(Bloomberg Opinion) — Just as the fund management industry’s much-anticipated consolidated wave seemed indefinitely stalled, there’s a European sale in the offing that could spark a bidding war. It offers a one-shot opportunity to amass customers and cash in an industry where size really does matter.
First mooted more than a year ago, Societe Generale SA plans a disposal of its Lyxor fund management arm in the fourth quarter in a sale that could bolster the bank’s capital position by raising as much as $1 billion, Reuters reported last week. With assets of about 147 billion euros ($172 billion) split almost evenly between active management and the low-cost passive products that investors have been favoring by droves of late, it’s a prize worth fighting for.
Yes, the mergers that produced market behemoths Standard Life Aberdeen Plc and Janus Henderson Group Plc were bedeviled by the complication of combining different cultures, and the ensuing outflows of customer cash have deterred other firms from following suit. But the motivation that spurred those tie-ups – the need to bulk up and achieve economies of scale – remains compelling. So Lyxor could attract interest from all of the region’s biggest players.
Lyxor is responsible for 65 billion euros of Europe’s 900 billion euros of exchange-traded funds, according to data compiled by Bloomberg Intelligence. While dwarfed by BlackRock Inc.’s 400 billion euros, that still makes it the third most active issuer of the index-tracking products with a 7.2% market share. That would be enough to catapult either Amundi SA or UBS Group AG into second place in the ETF league tables, or to cement DWS Group GmbH’s position as the region’s No. 2 player in passive strategies.
DWS, with about 745 billion euros under management, is likely to be keenly interested. Chief Executive Officer Asoka Woehrmann has said playing an active role in consolidation was a “personal ambition,” as well as forming part of his strategy for challenging larger rival Amundi’s dominant position in Europe.
DWS’s 80%-owner Deutsche Bank AG has even bigger plans, aiming to grow the firm into one of the world’s 10 top global asset managers. Organic growth won’t achieve that. Buying Lyxor would help. Still, Woehrmann has spoken before of the need for potential acquisitions to offer “a cultural fit.” The French-ness of Lyxor may make it a better match for Amundi.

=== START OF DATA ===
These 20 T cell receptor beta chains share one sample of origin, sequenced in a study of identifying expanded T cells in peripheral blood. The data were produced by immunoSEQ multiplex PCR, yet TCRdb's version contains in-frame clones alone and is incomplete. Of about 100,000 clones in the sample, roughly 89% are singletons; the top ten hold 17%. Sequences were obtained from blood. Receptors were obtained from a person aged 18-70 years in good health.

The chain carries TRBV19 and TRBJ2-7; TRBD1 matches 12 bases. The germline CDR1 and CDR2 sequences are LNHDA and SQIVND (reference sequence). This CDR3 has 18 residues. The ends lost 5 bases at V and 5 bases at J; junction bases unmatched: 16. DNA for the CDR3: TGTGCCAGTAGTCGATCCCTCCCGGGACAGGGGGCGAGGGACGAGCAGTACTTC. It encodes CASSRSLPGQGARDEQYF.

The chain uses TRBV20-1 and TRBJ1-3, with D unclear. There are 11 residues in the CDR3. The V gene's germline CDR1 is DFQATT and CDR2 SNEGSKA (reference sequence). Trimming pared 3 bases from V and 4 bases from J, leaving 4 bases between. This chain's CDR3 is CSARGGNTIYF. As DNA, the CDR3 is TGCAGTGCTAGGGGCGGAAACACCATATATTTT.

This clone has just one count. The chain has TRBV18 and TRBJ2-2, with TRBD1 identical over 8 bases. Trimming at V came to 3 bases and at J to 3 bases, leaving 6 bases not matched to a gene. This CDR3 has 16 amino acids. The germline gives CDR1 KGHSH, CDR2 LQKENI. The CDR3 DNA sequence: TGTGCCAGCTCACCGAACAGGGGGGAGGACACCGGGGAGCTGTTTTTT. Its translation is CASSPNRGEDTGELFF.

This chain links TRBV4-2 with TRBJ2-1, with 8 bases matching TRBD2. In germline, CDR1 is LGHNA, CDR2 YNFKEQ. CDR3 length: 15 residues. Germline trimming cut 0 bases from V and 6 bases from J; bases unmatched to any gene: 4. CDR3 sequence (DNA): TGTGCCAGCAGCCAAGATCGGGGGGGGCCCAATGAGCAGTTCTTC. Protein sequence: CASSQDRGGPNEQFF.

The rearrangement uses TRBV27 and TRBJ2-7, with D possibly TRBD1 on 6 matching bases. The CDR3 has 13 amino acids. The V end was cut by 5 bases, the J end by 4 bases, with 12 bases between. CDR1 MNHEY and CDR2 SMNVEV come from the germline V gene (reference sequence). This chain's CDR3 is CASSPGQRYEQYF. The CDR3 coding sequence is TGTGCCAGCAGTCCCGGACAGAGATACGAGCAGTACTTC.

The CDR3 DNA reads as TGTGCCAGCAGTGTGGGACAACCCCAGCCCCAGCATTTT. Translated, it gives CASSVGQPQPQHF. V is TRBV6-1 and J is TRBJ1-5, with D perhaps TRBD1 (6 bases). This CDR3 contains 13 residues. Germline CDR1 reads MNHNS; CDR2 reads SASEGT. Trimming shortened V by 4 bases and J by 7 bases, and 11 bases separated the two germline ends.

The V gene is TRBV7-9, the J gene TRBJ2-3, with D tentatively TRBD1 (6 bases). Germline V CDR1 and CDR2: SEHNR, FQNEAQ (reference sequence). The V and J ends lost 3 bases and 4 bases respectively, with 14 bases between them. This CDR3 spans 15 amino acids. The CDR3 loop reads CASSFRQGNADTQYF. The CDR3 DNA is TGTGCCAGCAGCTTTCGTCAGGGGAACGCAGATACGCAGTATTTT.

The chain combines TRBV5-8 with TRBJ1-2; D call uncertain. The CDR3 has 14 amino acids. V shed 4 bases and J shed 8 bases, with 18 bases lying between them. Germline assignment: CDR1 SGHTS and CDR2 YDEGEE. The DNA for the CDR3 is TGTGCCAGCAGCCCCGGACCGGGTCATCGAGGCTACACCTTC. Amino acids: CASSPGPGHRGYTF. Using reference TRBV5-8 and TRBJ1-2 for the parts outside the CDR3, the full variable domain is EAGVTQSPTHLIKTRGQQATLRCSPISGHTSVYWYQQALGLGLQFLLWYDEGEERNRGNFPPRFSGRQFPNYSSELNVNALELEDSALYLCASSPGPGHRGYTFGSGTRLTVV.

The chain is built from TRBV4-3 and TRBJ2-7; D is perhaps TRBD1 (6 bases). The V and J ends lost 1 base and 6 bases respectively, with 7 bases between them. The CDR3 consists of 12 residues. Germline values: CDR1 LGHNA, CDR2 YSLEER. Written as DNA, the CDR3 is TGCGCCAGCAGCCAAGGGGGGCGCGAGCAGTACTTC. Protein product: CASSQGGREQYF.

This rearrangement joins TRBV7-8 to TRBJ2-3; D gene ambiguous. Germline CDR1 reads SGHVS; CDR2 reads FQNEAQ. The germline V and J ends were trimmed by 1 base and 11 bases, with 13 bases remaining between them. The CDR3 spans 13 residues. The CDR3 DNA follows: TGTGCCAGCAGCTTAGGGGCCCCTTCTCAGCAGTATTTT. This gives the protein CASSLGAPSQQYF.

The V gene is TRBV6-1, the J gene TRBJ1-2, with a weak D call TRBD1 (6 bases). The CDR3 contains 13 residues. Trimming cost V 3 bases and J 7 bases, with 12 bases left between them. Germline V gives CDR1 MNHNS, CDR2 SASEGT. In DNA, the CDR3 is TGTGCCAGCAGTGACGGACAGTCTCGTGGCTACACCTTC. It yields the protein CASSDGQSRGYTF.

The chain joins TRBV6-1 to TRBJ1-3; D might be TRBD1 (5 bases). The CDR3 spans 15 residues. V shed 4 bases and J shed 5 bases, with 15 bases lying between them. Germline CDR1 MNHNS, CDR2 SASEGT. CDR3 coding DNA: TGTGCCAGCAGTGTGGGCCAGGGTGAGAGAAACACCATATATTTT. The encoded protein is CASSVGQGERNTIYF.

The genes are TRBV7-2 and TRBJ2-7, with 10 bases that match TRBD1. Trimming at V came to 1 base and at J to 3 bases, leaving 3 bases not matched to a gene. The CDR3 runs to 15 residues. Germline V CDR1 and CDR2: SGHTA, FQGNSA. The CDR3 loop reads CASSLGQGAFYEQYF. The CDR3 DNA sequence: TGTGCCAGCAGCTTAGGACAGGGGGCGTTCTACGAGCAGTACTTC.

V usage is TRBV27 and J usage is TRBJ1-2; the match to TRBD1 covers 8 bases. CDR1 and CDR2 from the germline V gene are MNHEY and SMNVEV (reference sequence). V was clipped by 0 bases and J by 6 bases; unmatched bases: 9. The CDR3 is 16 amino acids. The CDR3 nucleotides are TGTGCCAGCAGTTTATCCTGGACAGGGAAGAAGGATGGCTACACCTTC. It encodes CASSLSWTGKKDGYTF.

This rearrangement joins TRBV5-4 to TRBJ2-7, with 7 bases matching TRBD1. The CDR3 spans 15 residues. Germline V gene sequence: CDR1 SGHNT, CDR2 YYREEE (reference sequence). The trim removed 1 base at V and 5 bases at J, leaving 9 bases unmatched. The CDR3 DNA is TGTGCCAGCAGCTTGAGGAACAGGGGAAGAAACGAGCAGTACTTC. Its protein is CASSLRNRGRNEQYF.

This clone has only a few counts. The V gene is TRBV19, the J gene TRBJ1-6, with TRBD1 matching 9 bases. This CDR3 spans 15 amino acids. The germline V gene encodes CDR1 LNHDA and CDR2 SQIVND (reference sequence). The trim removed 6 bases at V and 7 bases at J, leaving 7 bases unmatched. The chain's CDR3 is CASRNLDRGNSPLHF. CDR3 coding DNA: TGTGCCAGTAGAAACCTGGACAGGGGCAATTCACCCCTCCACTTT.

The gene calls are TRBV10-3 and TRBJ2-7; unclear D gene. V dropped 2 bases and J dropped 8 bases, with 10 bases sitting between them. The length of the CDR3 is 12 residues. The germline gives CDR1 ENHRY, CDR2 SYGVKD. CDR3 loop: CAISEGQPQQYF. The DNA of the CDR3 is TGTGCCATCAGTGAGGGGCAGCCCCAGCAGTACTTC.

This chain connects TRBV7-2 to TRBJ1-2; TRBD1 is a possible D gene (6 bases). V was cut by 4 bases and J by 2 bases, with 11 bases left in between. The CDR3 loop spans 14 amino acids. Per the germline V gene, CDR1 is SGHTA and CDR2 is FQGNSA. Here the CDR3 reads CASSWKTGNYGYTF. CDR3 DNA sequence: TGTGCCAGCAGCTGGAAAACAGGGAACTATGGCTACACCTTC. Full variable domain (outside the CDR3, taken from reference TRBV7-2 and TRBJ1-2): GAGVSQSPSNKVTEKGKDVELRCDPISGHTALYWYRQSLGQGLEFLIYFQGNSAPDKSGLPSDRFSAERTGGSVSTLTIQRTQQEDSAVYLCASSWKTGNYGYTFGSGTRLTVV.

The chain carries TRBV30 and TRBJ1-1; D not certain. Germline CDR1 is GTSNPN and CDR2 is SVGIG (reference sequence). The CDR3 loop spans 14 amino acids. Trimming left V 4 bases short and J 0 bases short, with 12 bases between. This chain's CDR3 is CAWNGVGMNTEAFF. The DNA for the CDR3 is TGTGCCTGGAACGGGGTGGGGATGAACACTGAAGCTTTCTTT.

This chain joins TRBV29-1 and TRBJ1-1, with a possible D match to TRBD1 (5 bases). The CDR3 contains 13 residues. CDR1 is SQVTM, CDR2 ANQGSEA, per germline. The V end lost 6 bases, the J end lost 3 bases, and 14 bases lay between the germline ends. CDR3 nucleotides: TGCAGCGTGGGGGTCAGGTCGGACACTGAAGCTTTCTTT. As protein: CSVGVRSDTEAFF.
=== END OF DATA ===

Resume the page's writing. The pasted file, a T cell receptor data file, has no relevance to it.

The Paris-based firm has a proven track record of assimilating purchases as it’s grown to become Europe’s biggest asset manager, overseeing 1.6 trillion euros. Pioneer Investments, bought from Italy’s UniCredit SpA in 2017, added about 220 billion euros of assets. The agreement this year to buy Spanish bank Banco de Sabadell SA’s asset management unit brought another 22 billion euros of assets.
Amundi CEO Yves Perrier’s appetite seems undiminished. He told Corriere della Sera in May that he’s open to further purchases. With Lyxor, Amundi would leapfrog DWS in the ETF league table while preventing its main European rival from bulking up instead.
Lyxor’s stable of ETFs may also be an attractive way for a firm that doesn’t currently offer low-cost index trackers to get into that fast-growing business. While Standard Life Aberdeen’s previous boss Keith Skeoch was adamant that he wasn’t interested in pursuing the low-margin opportunity offered by passive products, the firm is under new management, and Citigroup Inc. veteran Stephen Bird, who took charge this month, may take a different view.
Growing a passive business from scratch at this stage in the game would be almost impossible, and an ETF business with the scale of Lyxor is unlikely to become available again. Standard Life Aberdeen investors who’ve seen the value of their shares halve since the August 2017 merger, however, may balk at the thought of attempting a second integration.
Other potential suitors may include UBS, which last year seemed poised to do something transformative with its fund management unit with mooted transactions including a merger with DWS. A banking merger between the Swiss institution and a European rival could involve spinning off the fund business which would be better able to stand alone with the added heft of the Lyxor assets.
There’s also Schroders Plc, which recently overtook Standard Life Aberdeen to become the U.K.’s biggest standalone fund manager, although it’s focused on building its wealth business.
Of course, Societe Generale may decide its need for capital isn’t sufficiently pressing for it to offload its fund management arm, even after posting its worst quarterly loss in more than a decade. But if it does finally proceed, an auction would deliver a fascinating insight into what the next chapter has in store for the biggest players in the European fund management industry. Here’s hoping it does.
This column does not necessarily reflect the opinion of the editorial board or Bloomberg LP and its owners.
Mark Gilbert is a Bloomberg Opinion columnist covering asset management. He previously was the London bureau chief for Bloomberg News. He is also the author of “Complicit: How Greed and Collusion Made the Credit Crisis Unstoppable.”
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